Guyana general elections: UK foreign secretary express concerns

British Foreign Secretary Dominic Raab [Photo: AP]

By Caribbean News Global fav

LONDON, England – A statement from foreign secretary Dominic Raab, in response to the situation in Guyana, following elections earlier this month, underscores matters of democracy, rule of law and ultimate constitutional reform, expressed on two occasions over the last week by Sir Shridath Ramphal and Sir Ronald Sanders.

Foreign secretary Raab said: “The transition of government in Guyana should only take place in line with transparent and democratic principles that lead to credible results. Any government sworn in on the basis of non-credible results will face strong international condemnation. If the situation continues to deteriorate, this international response will include a range of serious consequences for those concerned. The UK remains ready, along with its partners, to assist in ensuring a credible process that provides the democratic outcome that the Guyanese people deserve.”

Former Secretary-General of the Commonwealth (1975-1990), Chairman of the West Indian Commission (1990-1992), Chancellor of the University of the West Indies (1989-2002), Head of the CARICOM Regional Negotiating Machinery, Co-Chair of the Commission on Global Governance (1995).

Sir Ramphal in his first statement said: “What is required now is for all to place the interest of the nation above other narrow considerations that could mar the country’s prospects; and retard the strides that the people of Guyana have made collectively. I urge that peace and progress be pursued lawfully and transparently.”

Recognizing the gravity of Guyana’s general elections to democracy and rule of law, Sir Ramphal in a second statement advised; “The collective quest for a perfect nation”, remains the collective goal of the Guyanese people. If events next this week are treated with the solemnity and purpose, asserted in every Constitution of Guyana since independence, based on a commitment to democracy, the rule of law, human rights and in the spirit they proclaim of  “reconciliation and cooperation”, our nation has every opportunity to overcome and prosper.”

Sir Ronald Sanders is Ambassador of Antigua and Barbuda to the United States and the Organisation of American States. He is also a Senior Fellow at the Institute of Commonwealth Studies at the University of London and at Massey College in the University of Toronto.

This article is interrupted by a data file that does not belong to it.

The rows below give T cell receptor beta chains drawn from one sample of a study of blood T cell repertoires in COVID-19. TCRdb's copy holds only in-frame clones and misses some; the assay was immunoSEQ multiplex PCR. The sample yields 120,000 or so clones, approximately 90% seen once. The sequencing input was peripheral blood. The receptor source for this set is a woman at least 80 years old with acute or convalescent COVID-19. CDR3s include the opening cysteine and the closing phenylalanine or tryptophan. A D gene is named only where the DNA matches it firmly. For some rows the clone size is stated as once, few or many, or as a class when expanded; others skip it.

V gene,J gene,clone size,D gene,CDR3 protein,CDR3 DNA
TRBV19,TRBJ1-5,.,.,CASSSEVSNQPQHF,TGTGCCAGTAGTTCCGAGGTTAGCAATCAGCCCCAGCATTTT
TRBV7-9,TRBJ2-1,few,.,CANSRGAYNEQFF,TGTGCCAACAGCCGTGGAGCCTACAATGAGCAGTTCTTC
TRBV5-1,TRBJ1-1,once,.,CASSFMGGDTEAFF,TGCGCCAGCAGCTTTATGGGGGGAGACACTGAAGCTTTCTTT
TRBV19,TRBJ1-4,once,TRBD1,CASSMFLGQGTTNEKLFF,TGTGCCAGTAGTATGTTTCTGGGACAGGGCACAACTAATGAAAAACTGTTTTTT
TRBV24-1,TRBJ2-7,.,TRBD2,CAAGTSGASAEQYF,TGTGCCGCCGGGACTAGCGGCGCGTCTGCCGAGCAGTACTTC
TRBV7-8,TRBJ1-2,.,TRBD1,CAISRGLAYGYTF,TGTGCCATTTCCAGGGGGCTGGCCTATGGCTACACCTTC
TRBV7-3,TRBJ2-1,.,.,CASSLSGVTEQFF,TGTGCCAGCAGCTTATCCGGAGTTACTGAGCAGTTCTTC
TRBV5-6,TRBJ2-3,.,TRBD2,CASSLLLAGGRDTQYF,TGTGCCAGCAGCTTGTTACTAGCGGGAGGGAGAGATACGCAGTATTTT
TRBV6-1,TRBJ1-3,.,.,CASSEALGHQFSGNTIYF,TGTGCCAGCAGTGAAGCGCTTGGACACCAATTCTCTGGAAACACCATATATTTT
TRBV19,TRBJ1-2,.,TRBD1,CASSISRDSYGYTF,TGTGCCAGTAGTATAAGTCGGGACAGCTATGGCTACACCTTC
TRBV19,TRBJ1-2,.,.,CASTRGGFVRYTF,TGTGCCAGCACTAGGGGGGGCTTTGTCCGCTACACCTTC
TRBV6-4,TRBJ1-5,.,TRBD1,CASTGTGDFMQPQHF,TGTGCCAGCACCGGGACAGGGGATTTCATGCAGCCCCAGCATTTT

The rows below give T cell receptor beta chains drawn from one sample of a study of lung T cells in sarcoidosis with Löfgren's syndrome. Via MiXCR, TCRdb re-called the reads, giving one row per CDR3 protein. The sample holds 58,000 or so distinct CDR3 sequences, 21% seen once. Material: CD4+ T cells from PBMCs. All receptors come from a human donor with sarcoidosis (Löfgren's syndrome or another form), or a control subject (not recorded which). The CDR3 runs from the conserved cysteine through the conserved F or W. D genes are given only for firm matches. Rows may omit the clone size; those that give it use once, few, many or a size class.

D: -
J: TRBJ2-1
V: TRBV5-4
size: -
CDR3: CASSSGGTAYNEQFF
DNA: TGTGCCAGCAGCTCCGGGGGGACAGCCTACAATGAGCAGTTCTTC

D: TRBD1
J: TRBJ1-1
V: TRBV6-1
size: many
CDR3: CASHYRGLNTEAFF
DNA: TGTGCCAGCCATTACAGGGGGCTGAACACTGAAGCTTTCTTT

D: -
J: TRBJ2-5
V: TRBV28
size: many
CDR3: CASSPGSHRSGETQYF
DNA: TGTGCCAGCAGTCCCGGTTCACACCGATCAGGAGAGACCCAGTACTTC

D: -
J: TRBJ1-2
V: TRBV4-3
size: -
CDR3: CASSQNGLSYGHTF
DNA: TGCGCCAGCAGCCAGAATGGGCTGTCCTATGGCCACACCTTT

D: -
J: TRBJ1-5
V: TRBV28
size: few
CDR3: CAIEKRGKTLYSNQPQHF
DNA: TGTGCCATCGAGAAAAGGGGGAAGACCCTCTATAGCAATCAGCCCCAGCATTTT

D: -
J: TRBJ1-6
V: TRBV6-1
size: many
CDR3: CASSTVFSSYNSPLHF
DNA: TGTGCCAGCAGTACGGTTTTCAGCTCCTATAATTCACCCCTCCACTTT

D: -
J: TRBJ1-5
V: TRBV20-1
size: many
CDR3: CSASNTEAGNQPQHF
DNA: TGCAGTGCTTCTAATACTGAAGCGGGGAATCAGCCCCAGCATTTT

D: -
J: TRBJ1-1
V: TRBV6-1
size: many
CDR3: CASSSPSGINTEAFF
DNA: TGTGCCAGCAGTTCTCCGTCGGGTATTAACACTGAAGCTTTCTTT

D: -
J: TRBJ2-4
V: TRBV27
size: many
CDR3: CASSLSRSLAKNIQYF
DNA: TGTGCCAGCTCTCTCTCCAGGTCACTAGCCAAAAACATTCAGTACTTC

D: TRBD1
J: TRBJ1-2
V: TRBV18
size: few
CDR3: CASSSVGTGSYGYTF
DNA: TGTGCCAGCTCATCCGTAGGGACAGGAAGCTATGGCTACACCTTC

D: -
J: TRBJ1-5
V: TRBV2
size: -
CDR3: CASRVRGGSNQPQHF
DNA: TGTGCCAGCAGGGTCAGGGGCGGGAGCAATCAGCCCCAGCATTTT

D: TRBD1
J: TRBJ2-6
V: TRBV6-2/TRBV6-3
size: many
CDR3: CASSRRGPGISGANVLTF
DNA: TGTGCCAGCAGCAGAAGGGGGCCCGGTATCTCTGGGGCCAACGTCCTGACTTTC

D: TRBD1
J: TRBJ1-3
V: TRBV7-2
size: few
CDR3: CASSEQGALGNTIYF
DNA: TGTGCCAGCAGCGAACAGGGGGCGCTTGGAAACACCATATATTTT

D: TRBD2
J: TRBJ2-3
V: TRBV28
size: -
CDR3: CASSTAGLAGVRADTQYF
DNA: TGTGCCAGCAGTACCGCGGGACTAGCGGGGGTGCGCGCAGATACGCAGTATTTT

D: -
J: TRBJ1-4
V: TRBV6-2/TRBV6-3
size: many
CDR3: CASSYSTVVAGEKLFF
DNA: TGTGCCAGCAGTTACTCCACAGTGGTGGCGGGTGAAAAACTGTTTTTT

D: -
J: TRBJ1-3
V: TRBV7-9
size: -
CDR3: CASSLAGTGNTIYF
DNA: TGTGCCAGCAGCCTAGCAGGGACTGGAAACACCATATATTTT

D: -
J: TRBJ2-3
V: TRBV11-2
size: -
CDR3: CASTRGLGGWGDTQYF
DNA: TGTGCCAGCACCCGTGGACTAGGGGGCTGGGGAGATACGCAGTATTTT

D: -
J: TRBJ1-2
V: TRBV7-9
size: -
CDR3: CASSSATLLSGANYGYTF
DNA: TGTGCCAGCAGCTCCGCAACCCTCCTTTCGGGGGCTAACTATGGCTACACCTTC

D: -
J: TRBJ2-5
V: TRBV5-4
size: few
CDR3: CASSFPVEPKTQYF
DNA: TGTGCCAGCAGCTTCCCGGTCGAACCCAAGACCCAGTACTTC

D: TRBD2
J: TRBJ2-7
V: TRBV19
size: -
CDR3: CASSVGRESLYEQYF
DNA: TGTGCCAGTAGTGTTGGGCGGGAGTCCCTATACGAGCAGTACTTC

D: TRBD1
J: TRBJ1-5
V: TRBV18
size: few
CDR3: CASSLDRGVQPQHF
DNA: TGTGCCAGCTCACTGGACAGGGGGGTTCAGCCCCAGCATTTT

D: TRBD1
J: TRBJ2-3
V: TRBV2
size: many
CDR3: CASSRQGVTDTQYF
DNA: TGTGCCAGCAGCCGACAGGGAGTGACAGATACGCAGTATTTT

Sir Ronald Sanders, in his weekly commentary on CNG, wrote last week: “Should the Guyana general elections be declared, and a government established, without the blessing of the international organisations that the government invited to observe those elections: Guyana could face suspension from the Commonwealth and from the Organisation of American States (OAS) – two of the most important organisations to which it belongs, for breaches of the Commonwealth 1991 Harare Declaration on the protection and promotion of the fundamental political values of the Commonwealth; and the Inter-American Democratic Charter that guides the OAS. ”

Sir Sanders warned, “Guyana is in grave danger of being ostracised in the regional, hemispheric and global communities” and  Sir Ramphal stated that “CARICOM’s helpful intervention in trying to resolve the general elections process at the request of both president Granger and opposition leader, Bharat Jagdeo, was a ray of light.”

CARICOM was forced to withdraw a verification team, agreed by president Granger, after three days in which the Guyana Elections Commission (GECOM) questioned a Court order, and members of the president’s APNU-AFC party also sought injunctions from the Court.

Both Sir Ramphal and Sanders are figures of considerable international experience, with roots in Guyana. Sir Ramphal drafted Guyana’s independence constitution of 1966 and its Republic Constitution of 1970, but not the present Constitution of 1980, although he has made the point that all three Constitutions pledge Guyana’s determination to be a “democratic” state.

Genuine interpretations of the Constitution in the elections cases before it should, therefore, be determined based on the overarching pledge to democracy.

Related: Guyana needs to verify its electoral results



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